Off and on for the rest of the year, when you least expect it, Rick Walton and I are going to brainstorm tips about writing. Today’s? Ten Tips to Help Keep Publishing in Perspective.
We meet people all the time who think life is all about having a novel out, or a picture book. “If I could get my name on a book, life would be great,” they think. Is this true? Hmmm. Good question. If you think so, check out our tips and see if we can change your mind about publishing after you read what we’ve come up with.
1. Is your mother published? Would you love her any more if she weren’t? Any less if she were? Oh, wait. Rick expected that to be the other way around. But you know what he means. (Rick)
2. The market is fickle. You never know what’s going to sell. When my first book was published a googillion years ago, you couldn’t sell a YA novel to save your life. Now, it’s difficult to sell a picture book. The market is always changing. And while change isn’t always comforting, it is a good thing in the marketplace. (Carol)
3. All good books WILL find a home. This may take a long time but as my agent, Steve Fraser, has always tried to do for me, you want to find THE best editor for your book. And remember– good books do find homes. (Carol)
4. I could go outside, close my eyes, spin around, throw a rock and hit an artist. But try to find a good plumber. Artists are a dime a dozen. The journey of writing is sometimes more important than publication. (Rick)
5. Which would you rather have, your name on a book or indoor plumbing? I’ve got 80 books with my name on them. I know how much they validate my life. Not at all. What they do is show that I have done something with my life. If I had contributed to society in another way, it would have been just as valid. (Rick)
6. A novel will not make you a terrific person, a loved person, a famous person, or rich. I know someone who makes lots of money writing, but that individual isn’t the nicest person to be around. And I know lots of people who haven’t sold anything who are amazing. When you write, write for the right reasons. People think publishing is the end all, be all. The truth is, it doesn’t always change your life in the ways you hope.(Carol)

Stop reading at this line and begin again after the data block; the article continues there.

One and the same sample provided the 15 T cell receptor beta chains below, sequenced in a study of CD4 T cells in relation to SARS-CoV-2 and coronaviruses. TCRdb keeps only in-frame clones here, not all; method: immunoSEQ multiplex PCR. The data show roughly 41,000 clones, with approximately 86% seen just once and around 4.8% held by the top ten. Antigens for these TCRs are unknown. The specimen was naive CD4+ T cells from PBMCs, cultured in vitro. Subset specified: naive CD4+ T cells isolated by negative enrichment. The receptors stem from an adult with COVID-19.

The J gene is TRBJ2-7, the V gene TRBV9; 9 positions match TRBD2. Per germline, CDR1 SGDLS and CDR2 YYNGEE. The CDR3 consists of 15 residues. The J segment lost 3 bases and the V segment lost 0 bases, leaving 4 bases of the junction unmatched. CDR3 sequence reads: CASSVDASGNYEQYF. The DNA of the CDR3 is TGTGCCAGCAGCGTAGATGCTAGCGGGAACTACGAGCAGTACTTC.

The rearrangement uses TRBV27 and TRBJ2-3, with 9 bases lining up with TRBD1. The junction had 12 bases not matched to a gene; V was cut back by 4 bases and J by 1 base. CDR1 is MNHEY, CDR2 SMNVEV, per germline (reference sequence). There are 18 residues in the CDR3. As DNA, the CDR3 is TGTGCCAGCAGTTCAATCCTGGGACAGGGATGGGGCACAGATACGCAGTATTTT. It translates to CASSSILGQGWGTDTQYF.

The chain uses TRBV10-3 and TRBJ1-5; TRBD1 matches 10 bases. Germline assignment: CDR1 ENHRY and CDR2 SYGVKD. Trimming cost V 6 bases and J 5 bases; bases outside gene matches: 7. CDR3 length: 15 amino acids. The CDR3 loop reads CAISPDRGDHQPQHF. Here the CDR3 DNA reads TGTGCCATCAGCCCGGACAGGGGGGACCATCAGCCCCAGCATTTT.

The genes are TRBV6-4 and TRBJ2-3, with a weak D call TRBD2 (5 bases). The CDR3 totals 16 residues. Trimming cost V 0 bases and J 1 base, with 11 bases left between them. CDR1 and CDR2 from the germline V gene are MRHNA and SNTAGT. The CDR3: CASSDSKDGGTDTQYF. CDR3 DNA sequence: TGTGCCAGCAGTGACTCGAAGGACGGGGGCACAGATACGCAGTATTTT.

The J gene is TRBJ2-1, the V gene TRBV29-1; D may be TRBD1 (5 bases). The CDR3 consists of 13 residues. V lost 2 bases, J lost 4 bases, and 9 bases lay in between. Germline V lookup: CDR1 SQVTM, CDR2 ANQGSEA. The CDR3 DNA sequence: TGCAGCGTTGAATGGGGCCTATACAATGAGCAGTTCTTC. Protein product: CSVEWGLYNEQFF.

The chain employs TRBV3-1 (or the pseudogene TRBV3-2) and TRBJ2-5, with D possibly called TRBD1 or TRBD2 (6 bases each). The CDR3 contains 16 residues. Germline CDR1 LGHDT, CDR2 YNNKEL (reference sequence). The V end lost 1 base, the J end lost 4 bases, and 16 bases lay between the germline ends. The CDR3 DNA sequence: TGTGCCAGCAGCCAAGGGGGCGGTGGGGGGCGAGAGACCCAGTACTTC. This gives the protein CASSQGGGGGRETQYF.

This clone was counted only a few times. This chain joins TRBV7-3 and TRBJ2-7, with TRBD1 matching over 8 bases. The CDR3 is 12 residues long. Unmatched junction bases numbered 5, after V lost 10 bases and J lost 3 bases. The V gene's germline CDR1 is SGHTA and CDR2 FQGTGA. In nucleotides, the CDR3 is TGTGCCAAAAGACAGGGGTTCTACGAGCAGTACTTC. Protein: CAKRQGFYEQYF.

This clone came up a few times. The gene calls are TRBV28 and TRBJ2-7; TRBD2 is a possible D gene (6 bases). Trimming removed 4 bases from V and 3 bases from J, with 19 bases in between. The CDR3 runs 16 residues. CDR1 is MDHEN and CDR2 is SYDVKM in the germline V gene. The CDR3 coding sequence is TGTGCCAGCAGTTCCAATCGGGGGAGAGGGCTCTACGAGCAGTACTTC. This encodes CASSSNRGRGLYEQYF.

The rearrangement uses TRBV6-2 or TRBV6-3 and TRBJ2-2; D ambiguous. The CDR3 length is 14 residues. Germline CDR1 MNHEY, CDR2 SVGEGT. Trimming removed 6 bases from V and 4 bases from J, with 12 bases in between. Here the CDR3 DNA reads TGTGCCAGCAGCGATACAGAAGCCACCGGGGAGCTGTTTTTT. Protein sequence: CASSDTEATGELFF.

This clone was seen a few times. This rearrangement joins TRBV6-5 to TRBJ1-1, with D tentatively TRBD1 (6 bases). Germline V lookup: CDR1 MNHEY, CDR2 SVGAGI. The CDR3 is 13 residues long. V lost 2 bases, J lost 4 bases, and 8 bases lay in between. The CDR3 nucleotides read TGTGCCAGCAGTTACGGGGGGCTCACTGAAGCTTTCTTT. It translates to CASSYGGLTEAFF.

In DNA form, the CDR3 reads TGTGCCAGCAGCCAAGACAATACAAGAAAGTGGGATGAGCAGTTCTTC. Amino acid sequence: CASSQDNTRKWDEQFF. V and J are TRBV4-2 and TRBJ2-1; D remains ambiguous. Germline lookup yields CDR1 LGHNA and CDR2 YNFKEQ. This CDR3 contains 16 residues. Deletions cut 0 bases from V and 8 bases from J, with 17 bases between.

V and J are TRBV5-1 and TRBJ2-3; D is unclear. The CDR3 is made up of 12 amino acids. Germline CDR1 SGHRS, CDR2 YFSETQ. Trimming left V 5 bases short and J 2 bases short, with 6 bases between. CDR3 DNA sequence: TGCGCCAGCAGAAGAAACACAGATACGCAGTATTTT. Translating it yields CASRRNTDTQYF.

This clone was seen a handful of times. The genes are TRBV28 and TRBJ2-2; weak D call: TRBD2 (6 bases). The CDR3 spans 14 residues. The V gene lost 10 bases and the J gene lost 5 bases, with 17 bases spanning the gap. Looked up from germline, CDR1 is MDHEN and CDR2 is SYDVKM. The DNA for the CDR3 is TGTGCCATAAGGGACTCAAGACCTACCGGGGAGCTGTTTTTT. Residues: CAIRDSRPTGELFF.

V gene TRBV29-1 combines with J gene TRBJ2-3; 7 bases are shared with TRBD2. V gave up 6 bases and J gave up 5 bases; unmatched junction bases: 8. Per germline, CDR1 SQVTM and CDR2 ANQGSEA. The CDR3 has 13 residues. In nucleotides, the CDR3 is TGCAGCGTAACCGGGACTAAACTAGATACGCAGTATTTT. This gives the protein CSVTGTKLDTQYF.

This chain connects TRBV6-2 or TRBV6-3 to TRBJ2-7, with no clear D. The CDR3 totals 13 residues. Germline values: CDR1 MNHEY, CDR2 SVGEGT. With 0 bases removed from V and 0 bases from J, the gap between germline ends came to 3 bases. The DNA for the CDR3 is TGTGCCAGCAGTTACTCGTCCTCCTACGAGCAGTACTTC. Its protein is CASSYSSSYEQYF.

7. You should find a career that makes you happy and that makes the world a better place. If writing does that for you, great. If teaching, practicing medicine, parenting or flipping burgers does that for you, good. That’s what you should do. (Rick)
8. I think writing is a two-edged sword. There’re hard parts to it–publishing can fill you with anxiety and be a tough place to spend a lot of time in. Rick says if it’s not hard at times, you’re not doing it right. I used to think that publishing a novel would solve my problems but I think maybe it made more problems for me. (Carol)
9. If your motivations are primarily external, you shouldn’t be doing trying to publish. If you are writing for the money or fame, you’ll probably be disappointed. If your drive is internal, if you’re writing because you feel you HAVE to write, and it makes you happy, and you feel a satisfaction by making the world a better place, then writing is a good choice. Also, internal motivation is more likely to keep you going long enough to actually get published. (Rick)
10. You can’t take it with you. The best part of my life hasn’t been my publications. The best part of my life is my relationships with others, especially with my children. These relationships have been most worthwhile and are a darn good reason to live. The books have been a nice bonus, but I would never trade the two. (Carol)
So there you have it–our ideas on keeping the publishing market in perspective. Not sure when we’ll do this again, on a different topic, but we will.
Yes, that’s a warning. (Carol)